Vietnamese mossy frogs are also known to throw their voices up to 10 to 13 feet (3 to 4 meters) making it exceptionally hard to spot them in the wild.
There are many animals that are truly so good at camouflaging themselves that they make for excellent predators. Many notable examples are spiders that disappear into tree barks and lizards which assumes the color of the tree branch it's sitting on. In other cases, animals do so to escape from being the prey as seen in the case of the common brown looper moth resting on a lichen-covered sandstone. The Mediterranean octopus disguises itself on the seabed to trap prey as well as escape for larger predators, so all in all, several animals have mastered this innate biological advantage they have.
However, one particular animal needs to be given extra credit as they pull this strategy off better than the others, and that is the frog, or more specifically -- the Vietnamese Mossy frog, aka Theloderma corticale. One can easily infer that the Mossy frog has one of (if not) the most elaborate camouflage in the entire animal kingdom, the Smithsonian's National Zoo and Biological Conservation reports. Just take a closer look at them and you will see exactly why it is so!
The name "mossy frog" arises from the fact that their skin is a gentle mottled green and brown that precisely resembles ordinary moss that grows on rocks. This is why you won't ever recognize them if they were on these rocks as you might just mistake them for lumps or smaller rocks themselves. They are really difficult to spot and many people never get to see these creatures.
Their art of disguise isn't the only notable quality about them. The mossy frogs are well known for their unique sounds and calls. Vietnamese mossy frogs are known to throw their voices up to 10 to 13 feet (3 to 4 meters) making it exceptionally hard to spot them in the wild. You may hear the voice coming from somewhere near you but it's, in fact, coming from a tree or rock several feet away from you and will have you searching for them in all the wrong places.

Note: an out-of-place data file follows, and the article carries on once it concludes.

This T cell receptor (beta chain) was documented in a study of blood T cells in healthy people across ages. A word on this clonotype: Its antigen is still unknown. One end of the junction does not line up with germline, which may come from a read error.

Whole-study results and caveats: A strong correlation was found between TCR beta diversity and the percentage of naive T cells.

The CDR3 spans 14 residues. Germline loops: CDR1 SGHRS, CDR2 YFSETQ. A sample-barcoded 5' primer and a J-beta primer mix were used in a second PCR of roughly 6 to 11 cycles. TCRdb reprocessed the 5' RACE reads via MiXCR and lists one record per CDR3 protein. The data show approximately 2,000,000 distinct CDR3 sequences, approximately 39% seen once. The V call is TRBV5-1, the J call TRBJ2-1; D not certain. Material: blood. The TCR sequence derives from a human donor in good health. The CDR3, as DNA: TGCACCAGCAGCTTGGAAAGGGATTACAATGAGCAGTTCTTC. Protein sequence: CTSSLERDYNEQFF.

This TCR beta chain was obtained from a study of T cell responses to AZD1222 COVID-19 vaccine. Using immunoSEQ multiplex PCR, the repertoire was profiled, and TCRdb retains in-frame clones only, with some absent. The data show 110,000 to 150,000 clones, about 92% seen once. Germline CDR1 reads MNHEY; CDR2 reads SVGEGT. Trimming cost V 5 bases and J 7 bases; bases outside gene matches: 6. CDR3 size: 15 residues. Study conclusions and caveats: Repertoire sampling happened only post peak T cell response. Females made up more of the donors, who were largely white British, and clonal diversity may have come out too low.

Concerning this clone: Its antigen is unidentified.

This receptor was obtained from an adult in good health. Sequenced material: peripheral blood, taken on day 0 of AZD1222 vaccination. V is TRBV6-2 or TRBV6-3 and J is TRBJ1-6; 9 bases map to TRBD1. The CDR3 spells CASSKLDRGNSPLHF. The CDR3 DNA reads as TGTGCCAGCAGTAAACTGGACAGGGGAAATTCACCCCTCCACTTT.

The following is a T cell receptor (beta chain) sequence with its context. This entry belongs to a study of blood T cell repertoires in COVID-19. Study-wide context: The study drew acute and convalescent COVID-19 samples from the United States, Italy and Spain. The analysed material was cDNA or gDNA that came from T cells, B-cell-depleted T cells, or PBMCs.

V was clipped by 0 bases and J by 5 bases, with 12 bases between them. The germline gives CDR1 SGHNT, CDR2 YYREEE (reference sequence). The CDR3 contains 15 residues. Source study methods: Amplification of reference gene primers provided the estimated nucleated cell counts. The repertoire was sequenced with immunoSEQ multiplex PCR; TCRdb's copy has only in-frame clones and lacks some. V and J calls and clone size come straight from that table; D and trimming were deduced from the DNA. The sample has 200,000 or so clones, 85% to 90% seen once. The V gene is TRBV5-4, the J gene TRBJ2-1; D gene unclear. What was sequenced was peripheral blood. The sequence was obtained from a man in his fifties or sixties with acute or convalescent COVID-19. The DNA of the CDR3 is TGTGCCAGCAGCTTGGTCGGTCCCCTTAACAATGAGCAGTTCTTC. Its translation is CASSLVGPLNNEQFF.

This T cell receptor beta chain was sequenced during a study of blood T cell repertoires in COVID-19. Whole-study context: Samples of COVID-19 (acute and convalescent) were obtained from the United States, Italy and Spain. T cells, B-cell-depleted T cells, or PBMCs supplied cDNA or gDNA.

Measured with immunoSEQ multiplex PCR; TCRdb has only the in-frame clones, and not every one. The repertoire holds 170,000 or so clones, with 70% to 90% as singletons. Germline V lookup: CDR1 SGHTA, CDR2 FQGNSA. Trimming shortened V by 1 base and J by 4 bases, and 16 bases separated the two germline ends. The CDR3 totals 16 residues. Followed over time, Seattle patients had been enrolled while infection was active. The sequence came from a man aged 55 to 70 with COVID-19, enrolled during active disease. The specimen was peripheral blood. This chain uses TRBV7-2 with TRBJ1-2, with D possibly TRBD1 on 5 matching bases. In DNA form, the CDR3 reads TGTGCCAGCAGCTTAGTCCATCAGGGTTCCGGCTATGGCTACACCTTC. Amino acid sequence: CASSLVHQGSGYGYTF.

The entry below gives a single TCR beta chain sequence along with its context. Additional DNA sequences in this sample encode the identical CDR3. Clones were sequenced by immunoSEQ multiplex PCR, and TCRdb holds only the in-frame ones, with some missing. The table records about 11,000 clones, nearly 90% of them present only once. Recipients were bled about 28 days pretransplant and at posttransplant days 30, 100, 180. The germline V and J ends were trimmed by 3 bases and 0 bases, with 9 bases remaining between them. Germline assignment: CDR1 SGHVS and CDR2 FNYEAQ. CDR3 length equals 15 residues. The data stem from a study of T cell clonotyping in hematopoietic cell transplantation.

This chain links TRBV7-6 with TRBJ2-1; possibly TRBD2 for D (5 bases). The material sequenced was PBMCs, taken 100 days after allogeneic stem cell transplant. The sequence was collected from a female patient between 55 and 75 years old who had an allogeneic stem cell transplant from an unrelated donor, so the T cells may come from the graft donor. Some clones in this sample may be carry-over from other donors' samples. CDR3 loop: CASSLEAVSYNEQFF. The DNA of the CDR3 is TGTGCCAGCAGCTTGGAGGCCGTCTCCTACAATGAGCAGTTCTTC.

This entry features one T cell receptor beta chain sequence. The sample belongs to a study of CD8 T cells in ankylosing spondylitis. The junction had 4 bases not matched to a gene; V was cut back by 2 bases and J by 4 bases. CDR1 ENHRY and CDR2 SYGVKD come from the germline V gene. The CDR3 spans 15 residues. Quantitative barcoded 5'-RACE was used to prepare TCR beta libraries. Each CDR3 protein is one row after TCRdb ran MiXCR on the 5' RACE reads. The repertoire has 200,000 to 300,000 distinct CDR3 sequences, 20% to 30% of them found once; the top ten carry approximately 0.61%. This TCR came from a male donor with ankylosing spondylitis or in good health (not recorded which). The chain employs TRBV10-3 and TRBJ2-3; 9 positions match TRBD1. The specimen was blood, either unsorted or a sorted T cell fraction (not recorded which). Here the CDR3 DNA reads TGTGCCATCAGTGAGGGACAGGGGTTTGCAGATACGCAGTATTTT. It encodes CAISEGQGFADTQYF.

According to the Rosamund Gifford Zoo, you can find (good luck with that) these frogs in the rivers and streams of northern Vietnam, where they are native to. These jolly amphibians are found to also have black, red, and green colors along their mossy skin with an uneven bumpy texture that makes it really easy for them to disappear into the background of their natural forest habitats. This is how they keep safe from all sorts of predators and catch many unsuspecting insects for food.
If that wasn't enough to be impressed, they are also known to roll into a ball and play dead in times of danger. This unique technique of theirs makes them look like a clump of moss that predators will walk past. Going more into the biological specifics, we find that they are similar to other tree frog species. The females tend to grow larger than the males, reaching sizes of 2.5-3.5 inches. These frogs have sticky discs at the end of each toe which allows them to easily climb trees. Their large and bright eyes also give them a profound sense of vision. To end with an alarming wake-up call, these frogs are under threat and their habitat is receding due to deforestation and tourism.